FIG. 4 is a photograph which compares an actual package that is constructed according to FIGS. 1 and 2 to a prior art cavity down package; and
FIG. 5 is an enlarged sectional view of another embodiment of the invention.
Referring now to FIGS. 1 and 2, a preferred embodiment of an integrated circuit package which is constructed according to the invention will be described in detail. This embodiment is comprised of two thin planar members 10 and 20 which are respectively made of alumina ceramic and copper tungsten. Member 10 has major surfaces 10a and 10b, and member 20 has major surfaces 20a and 20b. One aperture 11-1 passes through surfaces 10a and 10b of member 10 at its center; and six apertures 21-1 through 21-6 pass through surfaces 20a and 20b of member 20 around its periphery.
Surfaces 10a and 20a are permanently joined together by brazing or by an epoxy. Surface 10a blocks all of the apertures 21-1 through 21-6 in member 20, and surface 20a blocks aperture 11-1 in member 10. As a result, oppositely facing cavities are formed for holding integrated circuit chips 30. Letters A through I in FIGS. l and 2 identify corresponding points in these cavities. Letter F indicates a pad for attaching the chips in the cavity; letter E indicates a pad for bonding a signal-carrying wire to the chip, and all of the other letters simply indicate various edges. Thin flat lids (not shown) can be attached to the surfaces 10b and 20b to cover the cavities.
Input/output pins (I/O pins) 12 extend from surface 10b in a direction which is herein referred to as downward. That cavity which is formed by aperture 11-1 is also facing downward. By comparison, the cavities which are formed by apertures 21-1 through 21-6 are facing upward. All of the I/O pins 12 are arranged in four rows which go around the periphery of surface 10b. Conductors, only one of which is shown as 12a, are integrated into member 10 and connect the pins 12 to the wire bond pads.
These I/O pins 12 lie beneath the apertures 21-1 through 21-6 in member 20; and due to this arrangement, the footprint of the disclosed package is substantially reduced in comparison to the footprint of a conventional cavity-down package. High power integrated circuit chips are held in the downward-facing cavity since heat is conducted from them along a low thermal resistance path 31 to a heat sink (not shown) on surface 20b. Lower power integrated circuit chips are held in the downward-facing cavities, and heat is conducted from them along a higher thermal resistance path 32.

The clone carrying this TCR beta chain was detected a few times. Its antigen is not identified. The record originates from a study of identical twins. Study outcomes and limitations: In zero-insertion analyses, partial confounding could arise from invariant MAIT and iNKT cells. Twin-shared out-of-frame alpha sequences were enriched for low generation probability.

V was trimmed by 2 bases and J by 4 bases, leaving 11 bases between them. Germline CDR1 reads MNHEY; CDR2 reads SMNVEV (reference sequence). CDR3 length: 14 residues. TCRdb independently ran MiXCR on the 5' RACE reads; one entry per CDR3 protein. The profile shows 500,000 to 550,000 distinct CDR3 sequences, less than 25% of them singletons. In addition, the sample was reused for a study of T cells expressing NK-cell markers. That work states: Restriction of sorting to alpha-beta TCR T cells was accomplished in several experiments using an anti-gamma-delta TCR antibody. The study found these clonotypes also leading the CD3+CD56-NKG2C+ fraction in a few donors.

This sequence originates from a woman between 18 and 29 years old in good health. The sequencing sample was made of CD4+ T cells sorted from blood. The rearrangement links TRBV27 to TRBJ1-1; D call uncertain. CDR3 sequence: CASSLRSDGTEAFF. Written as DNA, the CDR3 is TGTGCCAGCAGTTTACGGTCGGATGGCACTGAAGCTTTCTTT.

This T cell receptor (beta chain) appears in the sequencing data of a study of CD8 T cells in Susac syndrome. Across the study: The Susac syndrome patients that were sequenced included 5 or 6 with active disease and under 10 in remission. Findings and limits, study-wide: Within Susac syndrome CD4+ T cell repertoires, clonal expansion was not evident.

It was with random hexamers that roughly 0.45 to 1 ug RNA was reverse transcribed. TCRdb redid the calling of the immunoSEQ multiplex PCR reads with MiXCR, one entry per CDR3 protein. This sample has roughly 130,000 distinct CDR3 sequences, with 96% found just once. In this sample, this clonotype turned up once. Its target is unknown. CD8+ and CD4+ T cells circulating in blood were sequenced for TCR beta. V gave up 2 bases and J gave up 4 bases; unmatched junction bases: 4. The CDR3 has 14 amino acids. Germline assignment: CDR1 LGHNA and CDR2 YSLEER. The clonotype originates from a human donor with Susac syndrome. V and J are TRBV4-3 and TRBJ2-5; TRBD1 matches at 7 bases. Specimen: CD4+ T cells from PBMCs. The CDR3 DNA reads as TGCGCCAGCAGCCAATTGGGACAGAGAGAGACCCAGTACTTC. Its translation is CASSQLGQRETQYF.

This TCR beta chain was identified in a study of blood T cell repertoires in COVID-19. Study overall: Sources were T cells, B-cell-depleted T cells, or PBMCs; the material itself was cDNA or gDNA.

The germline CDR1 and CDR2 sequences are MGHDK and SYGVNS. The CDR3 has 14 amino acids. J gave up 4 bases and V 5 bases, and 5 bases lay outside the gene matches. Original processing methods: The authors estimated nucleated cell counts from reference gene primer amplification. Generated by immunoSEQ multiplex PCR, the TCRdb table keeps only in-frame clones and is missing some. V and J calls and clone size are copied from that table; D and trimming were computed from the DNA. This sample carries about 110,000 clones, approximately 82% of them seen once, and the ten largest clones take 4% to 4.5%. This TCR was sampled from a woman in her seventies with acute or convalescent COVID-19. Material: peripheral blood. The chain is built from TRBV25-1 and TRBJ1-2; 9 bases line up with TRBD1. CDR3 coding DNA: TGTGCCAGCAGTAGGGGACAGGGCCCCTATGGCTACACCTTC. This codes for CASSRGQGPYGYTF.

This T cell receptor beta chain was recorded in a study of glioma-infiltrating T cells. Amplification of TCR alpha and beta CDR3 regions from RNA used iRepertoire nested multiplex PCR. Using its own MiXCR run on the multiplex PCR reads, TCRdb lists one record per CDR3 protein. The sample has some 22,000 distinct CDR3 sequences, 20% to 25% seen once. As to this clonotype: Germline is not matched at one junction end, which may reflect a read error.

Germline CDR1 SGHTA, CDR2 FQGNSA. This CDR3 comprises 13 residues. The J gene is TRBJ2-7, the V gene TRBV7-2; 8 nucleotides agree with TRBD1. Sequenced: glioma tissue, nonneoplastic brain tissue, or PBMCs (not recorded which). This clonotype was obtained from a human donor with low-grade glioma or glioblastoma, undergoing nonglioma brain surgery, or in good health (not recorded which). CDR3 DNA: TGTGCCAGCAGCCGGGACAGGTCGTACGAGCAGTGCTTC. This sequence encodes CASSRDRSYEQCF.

When member 10 is made of alumina ceramic and member 20 is made of copper tungsten, and surface 20b is air cooled, the thermal resistance of paths 31 and 32 respectively are about 4° C./watt and 25° C./watt. With those same materials and surface 20b being liquid cooled, the thermal resistance of paths 31 and 32 respectively are about 1/2° C./watt and 6° C./watt. Thus, in the latter case for example, chip 30 in the downward-facing cavity could dissipate 15 watts; each chip in the upward-facing cavity could dissipate 1-1/4 watts; and the temperature of every chip would only be 7°-1/4° C. above the temperature of the coolant.
Preferably, in the above cases, chips for the upward-facing cavities dissipate less than 2 watts. Such chips include bipolar static RAM chips, small scale integration logic chips, and CMOS dynamic RAMs. Also, preferably, chips for the downward-facing cavities dissipate more than 2 watts. Such chips include custom large scale bipolar chips, semicustom ECL gate arrays, and microcomputer chips.
A numerical example which illustrates the degree to which the footprint is reduced by the above described integrated circuit package is given in FIG. 3. There, equation 1 states a condition wherein cavities 21-3 and 21-6 are each one-quarter-inch on a side, and the cavity 11-1 is one-half-inch on a side. Under this condition, the width of the disclosed package would be about 1/4"+1/2"+1/4" or one inch; and consequently its footprint would be about one square inch. This is stated by equation 2.